Tradition Transformed

Tibetan Artists Respond

January 15, 2011, through March 13, 2011
Dedron, We Are the Nearest to the Sun

Contemporary Tibetan artists are in a precarious position. While their work is informed by Tibetan artistic traditions, the majority of these artists do not live in Tibet, and some never have. Their challenge is twofold: as they forge a name for themselves in the competitive art world, they must also try to find their own place within Tibet’s rich and formalized artistic legacy. This exhibition features artists who grapple with issues of cultural and artistic negotiation and who work with traditional forms in innovative ways. The artists submitted new and recent works to the exhibition that highlight their styles and range.

Aerial Perspectives

Grounded in an Infinite Landscape

January 29, 2011, through February 27, 2011

The works of art in this exhibition are all abstracted depictions of landscapes from an aerial perspective, a point of view that draws us into the work through an intensified experience of the entire composition. They all share the same basic focus, evoking some geographical construct or another, and a sense of place. While they have a visually abstract quality, this does not mean that we become lost. Rather, the means through which the artists masterfully render their subjects (including line, color, light, shadow, volume, and depth) encourage us to take an active role in these works’ realization. They ground us, ironically, as we examine them from every angle, following the symphony of marks along the surface and subconsciously constructing the imagined landscape both within and beyond the edges of the frame.

A Man-Made Icon

The Gibson Girl

November 04, 2010, through January 23, 2011

Native American Ledger Drawings from the Hood Museum of Art

The Mark Lansburgh Collection

October 02, 2010, through January 16, 2011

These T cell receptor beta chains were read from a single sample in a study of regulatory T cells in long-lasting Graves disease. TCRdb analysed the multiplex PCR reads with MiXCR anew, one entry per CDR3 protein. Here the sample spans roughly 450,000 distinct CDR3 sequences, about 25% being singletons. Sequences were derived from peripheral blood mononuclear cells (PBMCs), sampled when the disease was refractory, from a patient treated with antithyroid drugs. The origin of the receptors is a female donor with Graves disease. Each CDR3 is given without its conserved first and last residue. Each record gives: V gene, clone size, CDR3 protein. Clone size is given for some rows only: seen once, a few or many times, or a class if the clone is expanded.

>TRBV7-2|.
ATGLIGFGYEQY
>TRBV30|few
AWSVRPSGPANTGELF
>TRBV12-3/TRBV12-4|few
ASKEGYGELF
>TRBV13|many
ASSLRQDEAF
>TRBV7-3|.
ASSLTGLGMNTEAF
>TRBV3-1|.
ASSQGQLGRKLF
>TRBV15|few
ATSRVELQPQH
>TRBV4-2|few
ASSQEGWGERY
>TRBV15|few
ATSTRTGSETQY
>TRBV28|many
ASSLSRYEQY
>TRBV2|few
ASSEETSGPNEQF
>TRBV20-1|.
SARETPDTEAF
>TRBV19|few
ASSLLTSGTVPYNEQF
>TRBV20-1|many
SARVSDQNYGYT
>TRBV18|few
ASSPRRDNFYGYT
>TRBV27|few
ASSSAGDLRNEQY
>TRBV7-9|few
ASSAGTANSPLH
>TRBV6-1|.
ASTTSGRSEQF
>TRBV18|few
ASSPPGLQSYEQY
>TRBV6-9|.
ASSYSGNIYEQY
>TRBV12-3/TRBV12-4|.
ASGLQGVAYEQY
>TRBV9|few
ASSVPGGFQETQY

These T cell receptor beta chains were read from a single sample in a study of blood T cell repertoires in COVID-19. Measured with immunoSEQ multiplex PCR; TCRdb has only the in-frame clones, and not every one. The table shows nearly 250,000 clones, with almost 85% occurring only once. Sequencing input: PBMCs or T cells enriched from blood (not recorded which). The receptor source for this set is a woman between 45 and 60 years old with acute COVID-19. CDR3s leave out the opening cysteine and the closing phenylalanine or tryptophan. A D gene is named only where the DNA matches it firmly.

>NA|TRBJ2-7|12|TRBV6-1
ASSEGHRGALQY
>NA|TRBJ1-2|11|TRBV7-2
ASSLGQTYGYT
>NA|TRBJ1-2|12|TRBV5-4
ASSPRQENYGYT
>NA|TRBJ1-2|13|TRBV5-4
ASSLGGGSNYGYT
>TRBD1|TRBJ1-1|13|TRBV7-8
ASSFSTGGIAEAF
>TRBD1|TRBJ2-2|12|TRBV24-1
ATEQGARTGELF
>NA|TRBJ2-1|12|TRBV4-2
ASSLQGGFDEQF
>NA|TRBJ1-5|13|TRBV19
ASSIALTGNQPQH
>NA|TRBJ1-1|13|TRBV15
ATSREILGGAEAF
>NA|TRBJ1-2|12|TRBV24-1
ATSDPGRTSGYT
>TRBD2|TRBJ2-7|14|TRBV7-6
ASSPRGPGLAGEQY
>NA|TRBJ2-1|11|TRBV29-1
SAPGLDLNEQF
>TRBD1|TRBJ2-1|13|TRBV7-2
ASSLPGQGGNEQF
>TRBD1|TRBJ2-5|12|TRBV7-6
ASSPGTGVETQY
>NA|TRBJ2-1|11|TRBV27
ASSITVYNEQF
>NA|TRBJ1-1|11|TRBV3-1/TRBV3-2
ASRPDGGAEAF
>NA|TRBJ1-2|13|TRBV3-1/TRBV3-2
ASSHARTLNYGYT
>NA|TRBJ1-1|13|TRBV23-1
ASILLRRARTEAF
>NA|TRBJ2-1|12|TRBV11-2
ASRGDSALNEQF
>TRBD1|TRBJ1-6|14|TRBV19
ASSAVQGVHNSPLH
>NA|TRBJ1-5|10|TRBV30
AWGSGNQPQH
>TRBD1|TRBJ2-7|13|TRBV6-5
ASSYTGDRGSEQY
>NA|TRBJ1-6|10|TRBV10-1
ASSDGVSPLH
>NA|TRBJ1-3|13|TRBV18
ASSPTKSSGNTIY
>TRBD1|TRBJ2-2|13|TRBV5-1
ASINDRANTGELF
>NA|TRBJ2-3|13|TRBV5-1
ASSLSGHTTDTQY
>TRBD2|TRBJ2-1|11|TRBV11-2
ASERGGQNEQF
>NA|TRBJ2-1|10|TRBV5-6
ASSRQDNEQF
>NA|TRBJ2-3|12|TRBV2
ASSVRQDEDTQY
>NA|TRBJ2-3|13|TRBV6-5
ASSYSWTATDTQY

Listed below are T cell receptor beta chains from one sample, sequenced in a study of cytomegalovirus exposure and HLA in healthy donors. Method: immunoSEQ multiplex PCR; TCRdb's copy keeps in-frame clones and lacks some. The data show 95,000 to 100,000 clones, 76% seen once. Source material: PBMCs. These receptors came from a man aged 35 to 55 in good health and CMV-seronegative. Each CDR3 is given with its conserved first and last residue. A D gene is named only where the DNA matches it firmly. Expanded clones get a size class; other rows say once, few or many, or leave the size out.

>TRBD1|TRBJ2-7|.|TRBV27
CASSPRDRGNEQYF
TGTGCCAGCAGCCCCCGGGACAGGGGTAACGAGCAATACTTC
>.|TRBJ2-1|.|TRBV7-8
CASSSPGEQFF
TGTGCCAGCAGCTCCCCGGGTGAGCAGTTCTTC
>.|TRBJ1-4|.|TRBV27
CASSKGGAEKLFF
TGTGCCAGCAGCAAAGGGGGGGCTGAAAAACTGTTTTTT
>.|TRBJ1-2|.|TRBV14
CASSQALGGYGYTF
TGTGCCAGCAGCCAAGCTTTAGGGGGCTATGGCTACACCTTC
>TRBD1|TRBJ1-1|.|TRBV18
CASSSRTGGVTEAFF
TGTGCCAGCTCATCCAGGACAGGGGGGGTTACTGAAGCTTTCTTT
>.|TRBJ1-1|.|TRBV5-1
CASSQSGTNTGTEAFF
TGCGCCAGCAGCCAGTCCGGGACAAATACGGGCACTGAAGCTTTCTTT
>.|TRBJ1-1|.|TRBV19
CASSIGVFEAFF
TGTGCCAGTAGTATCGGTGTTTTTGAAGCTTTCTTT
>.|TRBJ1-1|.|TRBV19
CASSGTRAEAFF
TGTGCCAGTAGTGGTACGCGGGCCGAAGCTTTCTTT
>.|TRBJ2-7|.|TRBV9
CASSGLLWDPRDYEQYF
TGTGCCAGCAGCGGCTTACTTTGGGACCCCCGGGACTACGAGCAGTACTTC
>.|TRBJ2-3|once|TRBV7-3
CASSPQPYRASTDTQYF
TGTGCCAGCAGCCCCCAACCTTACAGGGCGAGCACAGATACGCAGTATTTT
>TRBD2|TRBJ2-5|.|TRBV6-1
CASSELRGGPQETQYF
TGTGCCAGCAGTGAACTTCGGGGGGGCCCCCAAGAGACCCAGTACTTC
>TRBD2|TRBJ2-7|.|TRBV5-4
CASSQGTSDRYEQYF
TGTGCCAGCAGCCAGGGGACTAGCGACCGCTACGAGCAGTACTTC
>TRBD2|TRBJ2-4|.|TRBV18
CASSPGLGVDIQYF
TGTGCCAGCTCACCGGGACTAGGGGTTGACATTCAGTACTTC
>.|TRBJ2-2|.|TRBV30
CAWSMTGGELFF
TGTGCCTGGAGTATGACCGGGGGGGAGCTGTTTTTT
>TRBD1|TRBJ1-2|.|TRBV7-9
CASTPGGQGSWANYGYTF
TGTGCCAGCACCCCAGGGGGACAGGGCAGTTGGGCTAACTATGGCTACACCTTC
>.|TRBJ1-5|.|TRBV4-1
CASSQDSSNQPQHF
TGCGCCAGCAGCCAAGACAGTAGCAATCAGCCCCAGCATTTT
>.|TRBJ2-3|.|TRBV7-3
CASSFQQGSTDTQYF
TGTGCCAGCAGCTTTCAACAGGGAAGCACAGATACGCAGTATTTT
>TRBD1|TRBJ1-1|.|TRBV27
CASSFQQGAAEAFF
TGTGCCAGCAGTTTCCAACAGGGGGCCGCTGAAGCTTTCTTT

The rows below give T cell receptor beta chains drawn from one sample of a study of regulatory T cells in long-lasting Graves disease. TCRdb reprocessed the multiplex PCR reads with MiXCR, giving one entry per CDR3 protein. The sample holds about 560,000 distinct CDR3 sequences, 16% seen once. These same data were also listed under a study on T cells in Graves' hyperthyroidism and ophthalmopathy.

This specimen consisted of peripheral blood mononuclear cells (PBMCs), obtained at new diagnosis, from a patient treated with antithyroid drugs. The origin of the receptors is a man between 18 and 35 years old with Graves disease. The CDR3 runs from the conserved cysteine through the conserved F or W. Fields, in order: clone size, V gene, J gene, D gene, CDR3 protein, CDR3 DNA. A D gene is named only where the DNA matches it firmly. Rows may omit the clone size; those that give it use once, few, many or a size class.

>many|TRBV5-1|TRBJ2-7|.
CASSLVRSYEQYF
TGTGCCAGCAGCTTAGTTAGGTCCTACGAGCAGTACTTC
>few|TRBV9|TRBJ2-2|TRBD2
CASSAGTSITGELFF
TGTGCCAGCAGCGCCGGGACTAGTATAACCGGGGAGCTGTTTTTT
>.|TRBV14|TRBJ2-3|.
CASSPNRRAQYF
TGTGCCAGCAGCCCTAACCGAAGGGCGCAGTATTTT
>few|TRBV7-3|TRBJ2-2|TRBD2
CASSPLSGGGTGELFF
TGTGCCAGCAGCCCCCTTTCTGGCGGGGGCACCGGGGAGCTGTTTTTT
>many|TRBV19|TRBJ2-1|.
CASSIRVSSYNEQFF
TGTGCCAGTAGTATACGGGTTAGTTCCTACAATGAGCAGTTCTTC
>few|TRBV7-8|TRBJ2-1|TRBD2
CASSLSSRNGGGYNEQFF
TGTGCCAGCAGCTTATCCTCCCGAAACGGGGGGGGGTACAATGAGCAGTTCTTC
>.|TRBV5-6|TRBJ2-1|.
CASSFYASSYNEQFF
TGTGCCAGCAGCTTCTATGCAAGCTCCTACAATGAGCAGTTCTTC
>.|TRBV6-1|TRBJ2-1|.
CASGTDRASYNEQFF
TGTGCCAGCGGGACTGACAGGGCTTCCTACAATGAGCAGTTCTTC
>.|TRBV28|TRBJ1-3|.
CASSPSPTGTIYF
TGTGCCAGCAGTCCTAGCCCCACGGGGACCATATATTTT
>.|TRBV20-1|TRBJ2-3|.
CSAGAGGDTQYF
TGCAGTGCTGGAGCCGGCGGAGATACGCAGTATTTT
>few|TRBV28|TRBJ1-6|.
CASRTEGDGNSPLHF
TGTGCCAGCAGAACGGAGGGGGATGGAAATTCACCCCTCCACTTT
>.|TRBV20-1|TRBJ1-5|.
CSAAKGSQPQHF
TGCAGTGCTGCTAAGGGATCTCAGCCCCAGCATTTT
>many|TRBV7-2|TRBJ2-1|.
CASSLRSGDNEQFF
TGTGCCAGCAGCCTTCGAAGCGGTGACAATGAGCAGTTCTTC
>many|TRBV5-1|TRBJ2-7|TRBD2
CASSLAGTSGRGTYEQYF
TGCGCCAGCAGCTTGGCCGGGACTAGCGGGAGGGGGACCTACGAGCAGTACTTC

Short Bull (Tatanka Ptecela), untitled

This collection, brought together by Mark Lansburgh, Dartmouth Class of 1949, is considered to have been the largest and most diverse of its type in private hands; it was acquired by Dartmouth College in 2007. Curated by Joe Horse Capture, this exhibition features drawings depicting both the struggle for cultural survival and the Native adaptation to an imposed non-Native lifestyle during a period of profound upheaval among the Plains peoples during the second half of the nineteenth century. It is presented in conjunction with a Leslie Center for the Humanities Institute entitled Multiple Narratives in Plains Ledger Art: The Mark Lansburgh Collection.

Contemporary Native American Ledger Art

Drawing on Tradition

August 14, 2010, through December 19, 2010

Despite being stylistically diverse, the works in this exhibition are all linked both conceptually and formally to the tradition of Plains Indian ledger art of the nineteenth century. Created by artists who employ visual narrative as a means of exploring their cultural heritage and issues of present-day Native experience, these works may be read as expressions of solidarity and survival in the twenty-first century.


Representations of the Glove as Fetish Object

September 14, 2010, through October 31, 2010


Hood Museum